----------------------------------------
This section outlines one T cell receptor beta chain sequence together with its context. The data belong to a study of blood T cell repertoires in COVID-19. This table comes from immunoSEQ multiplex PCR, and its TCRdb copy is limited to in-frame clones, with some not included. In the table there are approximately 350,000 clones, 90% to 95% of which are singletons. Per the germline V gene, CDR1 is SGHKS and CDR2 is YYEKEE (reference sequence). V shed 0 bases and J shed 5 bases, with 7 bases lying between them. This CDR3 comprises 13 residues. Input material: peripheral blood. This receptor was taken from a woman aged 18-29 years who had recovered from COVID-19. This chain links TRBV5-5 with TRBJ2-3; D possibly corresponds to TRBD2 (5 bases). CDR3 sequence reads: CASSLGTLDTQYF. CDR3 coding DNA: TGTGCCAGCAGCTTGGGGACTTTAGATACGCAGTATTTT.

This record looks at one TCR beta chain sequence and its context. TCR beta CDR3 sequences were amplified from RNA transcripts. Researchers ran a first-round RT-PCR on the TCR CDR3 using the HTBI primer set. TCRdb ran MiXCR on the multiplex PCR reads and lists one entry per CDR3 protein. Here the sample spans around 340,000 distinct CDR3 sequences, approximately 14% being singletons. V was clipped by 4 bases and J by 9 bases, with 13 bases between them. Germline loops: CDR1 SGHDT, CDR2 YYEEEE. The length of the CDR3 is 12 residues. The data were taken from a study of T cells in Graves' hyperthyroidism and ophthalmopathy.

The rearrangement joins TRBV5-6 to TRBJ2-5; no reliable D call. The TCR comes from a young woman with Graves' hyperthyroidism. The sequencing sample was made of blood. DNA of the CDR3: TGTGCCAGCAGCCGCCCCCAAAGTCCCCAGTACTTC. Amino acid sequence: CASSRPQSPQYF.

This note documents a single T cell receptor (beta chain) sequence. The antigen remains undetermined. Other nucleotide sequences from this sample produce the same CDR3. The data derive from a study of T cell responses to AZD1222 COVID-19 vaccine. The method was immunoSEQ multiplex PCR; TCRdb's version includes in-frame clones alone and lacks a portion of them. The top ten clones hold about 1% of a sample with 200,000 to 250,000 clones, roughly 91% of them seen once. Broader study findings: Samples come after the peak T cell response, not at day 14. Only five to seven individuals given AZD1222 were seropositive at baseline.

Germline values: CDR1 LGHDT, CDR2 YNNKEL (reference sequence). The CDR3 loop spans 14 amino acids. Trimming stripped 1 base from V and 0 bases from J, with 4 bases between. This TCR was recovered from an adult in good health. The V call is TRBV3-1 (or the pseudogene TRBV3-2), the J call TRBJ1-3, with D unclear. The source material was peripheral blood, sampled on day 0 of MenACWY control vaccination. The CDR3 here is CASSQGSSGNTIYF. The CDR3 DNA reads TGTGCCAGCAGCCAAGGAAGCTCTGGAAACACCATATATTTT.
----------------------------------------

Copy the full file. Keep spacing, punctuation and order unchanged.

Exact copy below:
This section outlines one T cell receptor beta chain sequence together with its context. The data belong to a study of blood T cell repertoires in COVID-19. This table comes from immunoSEQ multiplex PCR, and its TCRdb copy is limited to in-frame clones, with some not included. In the table there are approximately 350,000 clones, 90% to 95% of which are singletons. Per the germline V gene, CDR1 is SGHKS and CDR2 is YYEKEE (reference sequence). V shed 0 bases and J shed 5 bases, with 7 bases lying between them. This CDR3 comprises 13 residues. Input material: peripheral blood. This receptor was taken from a woman aged 18-29 years who had recovered from COVID-19. This chain links TRBV5-5 with TRBJ2-3; D possibly corresponds to TRBD2 (5 bases). CDR3 sequence reads: CASSLGTLDTQYF. CDR3 coding DNA: TGTGCCAGCAGCTTGGGGACTTTAGATACGCAGTATTTT.

This record looks at one TCR beta chain sequence and its context. TCR beta CDR3 sequences were amplified from RNA transcripts. Researchers ran a first-round RT-PCR on the TCR CDR3 using the HTBI primer set. TCRdb ran MiXCR on the multiplex PCR reads and lists one entry per CDR3 protein. Here the sample spans around 340,000 distinct CDR3 sequences, approximately 14% being singletons. V was clipped by 4 bases and J by 9 bases, with 13 bases between them. Germline loops: CDR1 SGHDT, CDR2 YYEEEE. The length of the CDR3 is 12 residues. The data were taken from a study of T cells in Graves' hyperthyroidism and ophthalmopathy.

The rearrangement joins TRBV5-6 to TRBJ2-5; no reliable D call. The TCR comes from a young woman with Graves' hyperthyroidism. The sequencing sample was made of blood. DNA of the CDR3: TGTGCCAGCAGCCGCCCCCAAAGTCCCCAGTACTTC. Amino acid sequence: CASSRPQSPQYF.

This note documents a single T cell receptor (beta chain) sequence. The antigen remains undetermined. Other nucleotide sequences from this sample produce the same CDR3. The data derive from a study of T cell responses to AZD1222 COVID-19 vaccine. The method was immunoSEQ multiplex PCR; TCRdb's version includes in-frame clones alone and lacks a portion of them. The top ten clones hold about 1% of a sample with 200,000 to 250,000 clones, roughly 91% of them seen once. Broader study findings: Samples come after the peak T cell response, not at day 14. Only five to seven individuals given AZD1222 were seropositive at baseline.

Germline values: CDR1 LGHDT, CDR2 YNNKEL (reference sequence). The CDR3 loop spans 14 amino acids. Trimming stripped 1 base from V and 0 bases from J, with 4 bases between. This TCR was recovered from an adult in good health. The V call is TRBV3-1 (or the pseudogene TRBV3-2), the J call TRBJ1-3, with D unclear. The source material was peripheral blood, sampled on day 0 of MenACWY control vaccination. The CDR3 here is CASSQGSSGNTIYF. The CDR3 DNA reads TGTGCCAGCAGCCAAGGAAGCTCTGGAAACACCATATATTTT.